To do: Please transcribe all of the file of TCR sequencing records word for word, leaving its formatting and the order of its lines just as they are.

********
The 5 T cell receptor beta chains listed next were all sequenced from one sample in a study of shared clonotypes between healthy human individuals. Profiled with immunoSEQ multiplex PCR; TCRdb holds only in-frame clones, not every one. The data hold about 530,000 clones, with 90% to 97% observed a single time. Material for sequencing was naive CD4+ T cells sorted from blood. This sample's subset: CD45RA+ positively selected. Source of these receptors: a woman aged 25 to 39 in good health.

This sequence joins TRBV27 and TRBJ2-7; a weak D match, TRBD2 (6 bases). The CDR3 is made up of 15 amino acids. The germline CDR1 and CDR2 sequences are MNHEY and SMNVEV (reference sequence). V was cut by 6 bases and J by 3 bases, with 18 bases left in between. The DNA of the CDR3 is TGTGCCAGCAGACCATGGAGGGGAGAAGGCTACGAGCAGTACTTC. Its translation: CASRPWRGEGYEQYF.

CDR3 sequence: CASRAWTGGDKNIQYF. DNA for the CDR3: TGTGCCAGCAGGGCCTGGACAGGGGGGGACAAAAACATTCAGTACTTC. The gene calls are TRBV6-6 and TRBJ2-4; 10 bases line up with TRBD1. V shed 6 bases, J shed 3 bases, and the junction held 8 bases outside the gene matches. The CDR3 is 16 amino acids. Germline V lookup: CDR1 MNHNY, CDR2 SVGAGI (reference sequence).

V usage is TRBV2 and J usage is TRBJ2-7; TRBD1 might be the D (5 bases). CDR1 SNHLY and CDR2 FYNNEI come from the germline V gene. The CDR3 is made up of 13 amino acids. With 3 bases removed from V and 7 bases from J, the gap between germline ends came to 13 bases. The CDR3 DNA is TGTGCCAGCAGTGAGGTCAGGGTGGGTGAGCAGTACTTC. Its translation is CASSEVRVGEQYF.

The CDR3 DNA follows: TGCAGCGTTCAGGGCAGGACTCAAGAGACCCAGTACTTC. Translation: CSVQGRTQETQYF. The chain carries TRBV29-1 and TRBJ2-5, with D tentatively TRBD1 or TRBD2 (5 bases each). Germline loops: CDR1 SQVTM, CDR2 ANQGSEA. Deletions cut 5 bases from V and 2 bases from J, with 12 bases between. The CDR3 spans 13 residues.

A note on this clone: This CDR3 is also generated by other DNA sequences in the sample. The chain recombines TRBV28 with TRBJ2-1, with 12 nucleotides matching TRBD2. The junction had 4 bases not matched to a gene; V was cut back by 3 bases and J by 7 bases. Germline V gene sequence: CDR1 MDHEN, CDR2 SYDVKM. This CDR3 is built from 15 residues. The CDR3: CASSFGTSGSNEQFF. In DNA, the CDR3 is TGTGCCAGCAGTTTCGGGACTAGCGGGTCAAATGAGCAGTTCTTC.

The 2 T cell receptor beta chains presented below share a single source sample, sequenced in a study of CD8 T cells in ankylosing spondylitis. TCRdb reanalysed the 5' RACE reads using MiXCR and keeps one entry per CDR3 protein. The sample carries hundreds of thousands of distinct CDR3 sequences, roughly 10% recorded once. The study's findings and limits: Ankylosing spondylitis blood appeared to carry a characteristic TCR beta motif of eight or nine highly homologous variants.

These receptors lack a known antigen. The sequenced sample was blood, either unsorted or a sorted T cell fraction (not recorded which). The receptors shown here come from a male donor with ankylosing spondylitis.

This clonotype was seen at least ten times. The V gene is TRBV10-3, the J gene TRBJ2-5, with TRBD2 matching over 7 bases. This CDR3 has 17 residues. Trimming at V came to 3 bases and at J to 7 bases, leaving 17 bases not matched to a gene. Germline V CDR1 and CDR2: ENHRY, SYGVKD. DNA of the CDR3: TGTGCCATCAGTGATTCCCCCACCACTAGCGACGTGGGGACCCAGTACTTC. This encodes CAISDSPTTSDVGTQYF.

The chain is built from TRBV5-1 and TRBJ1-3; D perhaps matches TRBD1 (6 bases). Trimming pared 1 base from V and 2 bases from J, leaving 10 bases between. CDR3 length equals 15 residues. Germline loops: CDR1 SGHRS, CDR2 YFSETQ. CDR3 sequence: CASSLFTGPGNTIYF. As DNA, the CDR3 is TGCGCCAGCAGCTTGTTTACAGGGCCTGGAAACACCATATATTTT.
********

The 5 T cell receptor beta chains listed next were all sequenced from one sample in a study of shared clonotypes between healthy human individuals. Profiled with immunoSEQ multiplex PCR; TCRdb holds only in-frame clones, not every one. The data hold about 530,000 clones, with 90% to 97% observed a single time. Material for sequencing was naive CD4+ T cells sorted from blood. This sample's subset: CD45RA+ positively selected. Source of these receptors: a woman aged 25 to 39 in good health.

This sequence joins TRBV27 and TRBJ2-7; a weak D match, TRBD2 (6 bases). The CDR3 is made up of 15 amino acids. The germline CDR1 and CDR2 sequences are MNHEY and SMNVEV (reference sequence). V was cut by 6 bases and J by 3 bases, with 18 bases left in between. The DNA of the CDR3 is TGTGCCAGCAGACCATGGAGGGGAGAAGGCTACGAGCAGTACTTC. Its translation: CASRPWRGEGYEQYF.

CDR3 sequence: CASRAWTGGDKNIQYF. DNA for the CDR3: TGTGCCAGCAGGGCCTGGACAGGGGGGGACAAAAACATTCAGTACTTC. The gene calls are TRBV6-6 and TRBJ2-4; 10 bases line up with TRBD1. V shed 6 bases, J shed 3 bases, and the junction held 8 bases outside the gene matches. The CDR3 is 16 amino acids. Germline V lookup: CDR1 MNHNY, CDR2 SVGAGI (reference sequence).

V usage is TRBV2 and J usage is TRBJ2-7; TRBD1 might be the D (5 bases). CDR1 SNHLY and CDR2 FYNNEI come from the germline V gene. The CDR3 is made up of 13 amino acids. With 3 bases removed from V and 7 bases from J, the gap between germline ends came to 13 bases. The CDR3 DNA is TGTGCCAGCAGTGAGGTCAGGGTGGGTGAGCAGTACTTC. Its translation is CASSEVRVGEQYF.

The CDR3 DNA follows: TGCAGCGTTCAGGGCAGGACTCAAGAGACCCAGTACTTC. Translation: CSVQGRTQETQYF. The chain carries TRBV29-1 and TRBJ2-5, with D tentatively TRBD1 or TRBD2 (5 bases each). Germline loops: CDR1 SQVTM, CDR2 ANQGSEA. Deletions cut 5 bases from V and 2 bases from J, with 12 bases between. The CDR3 spans 13 residues.

A note on this clone: This CDR3 is also generated by other DNA sequences in the sample. The chain recombines TRBV28 with TRBJ2-1, with 12 nucleotides matching TRBD2. The junction had 4 bases not matched to a gene; V was cut back by 3 bases and J by 7 bases. Germline V gene sequence: CDR1 MDHEN, CDR2 SYDVKM. This CDR3 is built from 15 residues. The CDR3: CASSFGTSGSNEQFF. In DNA, the CDR3 is TGTGCCAGCAGTTTCGGGACTAGCGGGTCAAATGAGCAGTTCTTC.

The 2 T cell receptor beta chains presented below share a single source sample, sequenced in a study of CD8 T cells in ankylosing spondylitis. TCRdb reanalysed the 5' RACE reads using MiXCR and keeps one entry per CDR3 protein. The sample carries hundreds of thousands of distinct CDR3 sequences, roughly 10% recorded once. The study's findings and limits: Ankylosing spondylitis blood appeared to carry a characteristic TCR beta motif of eight or nine highly homologous variants.

These receptors lack a known antigen. The sequenced sample was blood, either unsorted or a sorted T cell fraction (not recorded which). The receptors shown here come from a male donor with ankylosing spondylitis.

This clonotype was seen at least ten times. The V gene is TRBV10-3, the J gene TRBJ2-5, with TRBD2 matching over 7 bases. This CDR3 has 17 residues. Trimming at V came to 3 bases and at J to 7 bases, leaving 17 bases not matched to a gene. Germline V CDR1 and CDR2: ENHRY, SYGVKD. DNA of the CDR3: TGTGCCATCAGTGATTCCCCCACCACTAGCGACGTGGGGACCCAGTACTTC. This encodes CAISDSPTTSDVGTQYF.

The chain is built from TRBV5-1 and TRBJ1-3; D perhaps matches TRBD1 (6 bases). Trimming pared 1 base from V and 2 bases from J, leaving 10 bases between. CDR3 length equals 15 residues. Germline loops: CDR1 SGHRS, CDR2 YFSETQ. CDR3 sequence: CASSLFTGPGNTIYF. As DNA, the CDR3 is TGCGCCAGCAGCTTGTTTACAGGGCCTGGAAACACCATATATTTT.